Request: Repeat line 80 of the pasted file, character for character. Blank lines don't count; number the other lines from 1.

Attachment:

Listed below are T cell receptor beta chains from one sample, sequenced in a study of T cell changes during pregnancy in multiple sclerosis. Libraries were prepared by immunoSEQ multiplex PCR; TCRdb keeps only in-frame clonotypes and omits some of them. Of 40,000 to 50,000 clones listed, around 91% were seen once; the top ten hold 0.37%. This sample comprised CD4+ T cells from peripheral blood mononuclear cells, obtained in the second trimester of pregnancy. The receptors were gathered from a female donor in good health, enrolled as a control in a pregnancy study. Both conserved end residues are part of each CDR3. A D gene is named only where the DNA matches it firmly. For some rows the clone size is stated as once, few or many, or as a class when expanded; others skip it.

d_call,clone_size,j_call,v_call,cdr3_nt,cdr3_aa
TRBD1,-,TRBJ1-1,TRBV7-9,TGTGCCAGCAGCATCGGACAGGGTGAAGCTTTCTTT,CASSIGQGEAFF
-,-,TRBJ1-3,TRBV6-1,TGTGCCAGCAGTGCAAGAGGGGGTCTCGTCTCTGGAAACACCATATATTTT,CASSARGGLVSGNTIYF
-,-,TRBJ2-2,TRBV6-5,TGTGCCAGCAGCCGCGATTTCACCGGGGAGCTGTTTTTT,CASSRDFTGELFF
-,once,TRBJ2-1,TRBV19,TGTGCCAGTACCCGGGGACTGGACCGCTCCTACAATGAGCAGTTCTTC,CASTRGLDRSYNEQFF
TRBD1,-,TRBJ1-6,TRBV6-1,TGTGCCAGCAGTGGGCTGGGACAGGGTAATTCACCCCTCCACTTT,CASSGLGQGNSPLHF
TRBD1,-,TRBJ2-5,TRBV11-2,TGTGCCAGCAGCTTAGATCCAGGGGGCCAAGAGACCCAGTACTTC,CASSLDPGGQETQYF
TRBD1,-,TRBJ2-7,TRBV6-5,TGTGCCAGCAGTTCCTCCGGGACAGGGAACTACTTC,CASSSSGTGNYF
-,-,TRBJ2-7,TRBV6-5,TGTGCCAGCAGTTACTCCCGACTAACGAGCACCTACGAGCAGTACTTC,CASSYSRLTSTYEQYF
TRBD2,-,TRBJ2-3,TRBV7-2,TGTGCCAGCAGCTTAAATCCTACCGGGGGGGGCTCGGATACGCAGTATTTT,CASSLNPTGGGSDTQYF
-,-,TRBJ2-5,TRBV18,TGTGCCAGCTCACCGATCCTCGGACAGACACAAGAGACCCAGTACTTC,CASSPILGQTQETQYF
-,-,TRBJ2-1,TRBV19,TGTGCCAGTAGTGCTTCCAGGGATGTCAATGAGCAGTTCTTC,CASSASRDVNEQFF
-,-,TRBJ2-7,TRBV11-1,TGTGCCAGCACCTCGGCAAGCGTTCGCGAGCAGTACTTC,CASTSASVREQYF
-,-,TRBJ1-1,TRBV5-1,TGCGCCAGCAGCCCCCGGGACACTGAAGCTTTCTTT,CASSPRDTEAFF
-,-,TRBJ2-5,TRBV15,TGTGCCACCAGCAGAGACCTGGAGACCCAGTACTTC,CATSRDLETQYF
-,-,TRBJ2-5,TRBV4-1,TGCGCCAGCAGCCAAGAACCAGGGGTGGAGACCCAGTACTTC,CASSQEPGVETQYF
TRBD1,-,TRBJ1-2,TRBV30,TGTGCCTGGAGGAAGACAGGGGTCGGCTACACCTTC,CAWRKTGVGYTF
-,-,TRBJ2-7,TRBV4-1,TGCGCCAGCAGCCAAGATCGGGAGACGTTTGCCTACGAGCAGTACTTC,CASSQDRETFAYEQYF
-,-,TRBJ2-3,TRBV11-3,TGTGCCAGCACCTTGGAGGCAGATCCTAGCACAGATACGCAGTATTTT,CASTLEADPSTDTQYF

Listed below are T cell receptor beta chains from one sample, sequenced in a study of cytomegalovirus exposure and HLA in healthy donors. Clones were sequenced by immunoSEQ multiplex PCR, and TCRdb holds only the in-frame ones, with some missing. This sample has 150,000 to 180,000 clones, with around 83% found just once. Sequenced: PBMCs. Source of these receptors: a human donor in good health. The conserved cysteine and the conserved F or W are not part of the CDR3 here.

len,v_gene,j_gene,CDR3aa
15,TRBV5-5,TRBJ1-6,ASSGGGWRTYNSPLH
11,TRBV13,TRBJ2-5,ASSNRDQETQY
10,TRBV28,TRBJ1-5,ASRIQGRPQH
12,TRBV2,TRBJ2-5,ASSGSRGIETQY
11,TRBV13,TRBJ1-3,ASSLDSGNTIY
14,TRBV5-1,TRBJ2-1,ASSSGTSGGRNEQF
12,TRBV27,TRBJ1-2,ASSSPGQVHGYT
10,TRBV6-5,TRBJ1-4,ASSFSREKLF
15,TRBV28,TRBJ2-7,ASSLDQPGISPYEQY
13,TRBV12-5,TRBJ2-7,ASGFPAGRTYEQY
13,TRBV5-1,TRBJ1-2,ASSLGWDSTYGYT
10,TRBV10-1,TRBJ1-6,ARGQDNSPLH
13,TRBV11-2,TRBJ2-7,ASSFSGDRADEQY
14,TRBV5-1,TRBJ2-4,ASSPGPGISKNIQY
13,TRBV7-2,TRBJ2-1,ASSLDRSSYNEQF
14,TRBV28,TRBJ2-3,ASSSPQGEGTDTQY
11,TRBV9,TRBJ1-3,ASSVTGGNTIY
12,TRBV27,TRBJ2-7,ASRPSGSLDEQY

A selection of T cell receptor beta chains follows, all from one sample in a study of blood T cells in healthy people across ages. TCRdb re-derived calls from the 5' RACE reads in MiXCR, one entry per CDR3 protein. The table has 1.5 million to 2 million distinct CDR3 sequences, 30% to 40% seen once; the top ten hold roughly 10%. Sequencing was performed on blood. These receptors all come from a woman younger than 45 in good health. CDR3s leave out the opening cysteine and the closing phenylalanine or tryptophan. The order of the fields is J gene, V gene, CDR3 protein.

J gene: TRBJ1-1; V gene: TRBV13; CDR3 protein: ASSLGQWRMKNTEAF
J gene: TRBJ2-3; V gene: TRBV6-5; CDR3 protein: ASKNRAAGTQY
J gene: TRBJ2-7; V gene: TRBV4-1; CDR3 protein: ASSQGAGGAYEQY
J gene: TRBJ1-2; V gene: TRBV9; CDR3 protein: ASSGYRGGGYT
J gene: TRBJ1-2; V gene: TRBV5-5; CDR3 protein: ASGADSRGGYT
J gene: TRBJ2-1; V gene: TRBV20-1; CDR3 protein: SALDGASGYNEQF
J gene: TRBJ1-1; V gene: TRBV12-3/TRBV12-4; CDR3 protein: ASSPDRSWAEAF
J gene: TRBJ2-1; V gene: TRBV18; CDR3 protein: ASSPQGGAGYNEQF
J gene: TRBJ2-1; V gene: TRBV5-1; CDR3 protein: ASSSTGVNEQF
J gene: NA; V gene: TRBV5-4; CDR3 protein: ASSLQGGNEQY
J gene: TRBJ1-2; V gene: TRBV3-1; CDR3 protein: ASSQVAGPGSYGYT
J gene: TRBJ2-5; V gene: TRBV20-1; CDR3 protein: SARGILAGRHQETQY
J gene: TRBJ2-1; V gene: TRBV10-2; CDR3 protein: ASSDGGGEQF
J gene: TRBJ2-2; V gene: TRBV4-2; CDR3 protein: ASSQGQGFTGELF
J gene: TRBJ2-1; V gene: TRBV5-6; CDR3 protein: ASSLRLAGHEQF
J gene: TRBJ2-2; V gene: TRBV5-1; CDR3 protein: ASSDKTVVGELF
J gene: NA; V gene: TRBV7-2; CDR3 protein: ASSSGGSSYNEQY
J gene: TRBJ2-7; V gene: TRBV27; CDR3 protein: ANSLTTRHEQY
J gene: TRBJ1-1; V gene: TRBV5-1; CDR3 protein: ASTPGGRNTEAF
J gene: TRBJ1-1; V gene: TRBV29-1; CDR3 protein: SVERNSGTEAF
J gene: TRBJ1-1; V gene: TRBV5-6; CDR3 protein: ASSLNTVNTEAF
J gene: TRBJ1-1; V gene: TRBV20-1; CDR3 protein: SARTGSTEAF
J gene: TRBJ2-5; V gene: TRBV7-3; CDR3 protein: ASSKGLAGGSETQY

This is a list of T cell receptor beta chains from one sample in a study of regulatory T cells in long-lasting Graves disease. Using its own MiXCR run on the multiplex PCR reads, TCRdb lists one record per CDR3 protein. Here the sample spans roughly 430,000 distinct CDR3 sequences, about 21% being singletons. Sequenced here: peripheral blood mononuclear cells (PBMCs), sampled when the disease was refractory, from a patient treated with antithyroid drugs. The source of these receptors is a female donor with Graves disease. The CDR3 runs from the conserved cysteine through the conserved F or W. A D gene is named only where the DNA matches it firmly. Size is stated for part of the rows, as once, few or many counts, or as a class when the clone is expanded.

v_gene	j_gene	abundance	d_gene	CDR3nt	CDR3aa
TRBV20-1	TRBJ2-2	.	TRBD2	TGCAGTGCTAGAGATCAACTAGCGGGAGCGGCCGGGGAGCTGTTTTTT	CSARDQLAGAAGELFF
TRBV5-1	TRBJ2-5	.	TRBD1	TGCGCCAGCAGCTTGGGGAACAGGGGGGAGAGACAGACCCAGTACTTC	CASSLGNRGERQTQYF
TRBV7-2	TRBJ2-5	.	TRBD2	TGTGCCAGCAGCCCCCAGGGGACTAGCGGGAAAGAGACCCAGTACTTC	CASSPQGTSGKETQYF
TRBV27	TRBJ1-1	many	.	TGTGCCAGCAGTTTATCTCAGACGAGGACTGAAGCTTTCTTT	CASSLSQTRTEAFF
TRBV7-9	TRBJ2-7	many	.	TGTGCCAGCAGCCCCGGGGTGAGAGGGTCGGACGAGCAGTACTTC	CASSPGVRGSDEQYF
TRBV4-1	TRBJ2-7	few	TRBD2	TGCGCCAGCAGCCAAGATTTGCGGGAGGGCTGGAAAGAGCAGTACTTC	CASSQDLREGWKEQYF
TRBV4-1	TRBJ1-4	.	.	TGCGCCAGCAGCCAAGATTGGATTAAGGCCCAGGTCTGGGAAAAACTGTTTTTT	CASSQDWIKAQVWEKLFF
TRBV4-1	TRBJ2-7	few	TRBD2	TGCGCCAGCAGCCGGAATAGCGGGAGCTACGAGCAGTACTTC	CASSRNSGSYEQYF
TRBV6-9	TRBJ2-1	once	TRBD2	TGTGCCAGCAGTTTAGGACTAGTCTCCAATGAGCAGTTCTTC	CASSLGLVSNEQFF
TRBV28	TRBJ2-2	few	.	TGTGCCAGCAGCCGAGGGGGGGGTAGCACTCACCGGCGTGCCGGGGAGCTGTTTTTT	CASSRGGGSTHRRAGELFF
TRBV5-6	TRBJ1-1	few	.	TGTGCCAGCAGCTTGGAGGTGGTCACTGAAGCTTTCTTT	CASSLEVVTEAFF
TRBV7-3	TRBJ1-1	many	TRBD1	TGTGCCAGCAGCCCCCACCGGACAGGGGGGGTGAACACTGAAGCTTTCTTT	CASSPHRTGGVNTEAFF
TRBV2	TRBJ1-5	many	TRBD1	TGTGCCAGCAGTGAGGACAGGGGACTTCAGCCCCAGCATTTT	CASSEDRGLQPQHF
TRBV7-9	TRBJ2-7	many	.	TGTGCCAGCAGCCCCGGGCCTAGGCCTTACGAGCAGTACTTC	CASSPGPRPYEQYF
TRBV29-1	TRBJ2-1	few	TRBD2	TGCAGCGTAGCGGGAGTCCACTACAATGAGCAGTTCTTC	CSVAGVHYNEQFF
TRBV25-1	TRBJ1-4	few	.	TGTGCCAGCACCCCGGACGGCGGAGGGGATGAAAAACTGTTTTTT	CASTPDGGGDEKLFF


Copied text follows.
TRBV7-9	TRBJ2-7	many	.	TGTGCCAGCAGCCCCGGGCCTAGGCCTTACGAGCAGTACTTC	CASSPGPRPYEQYF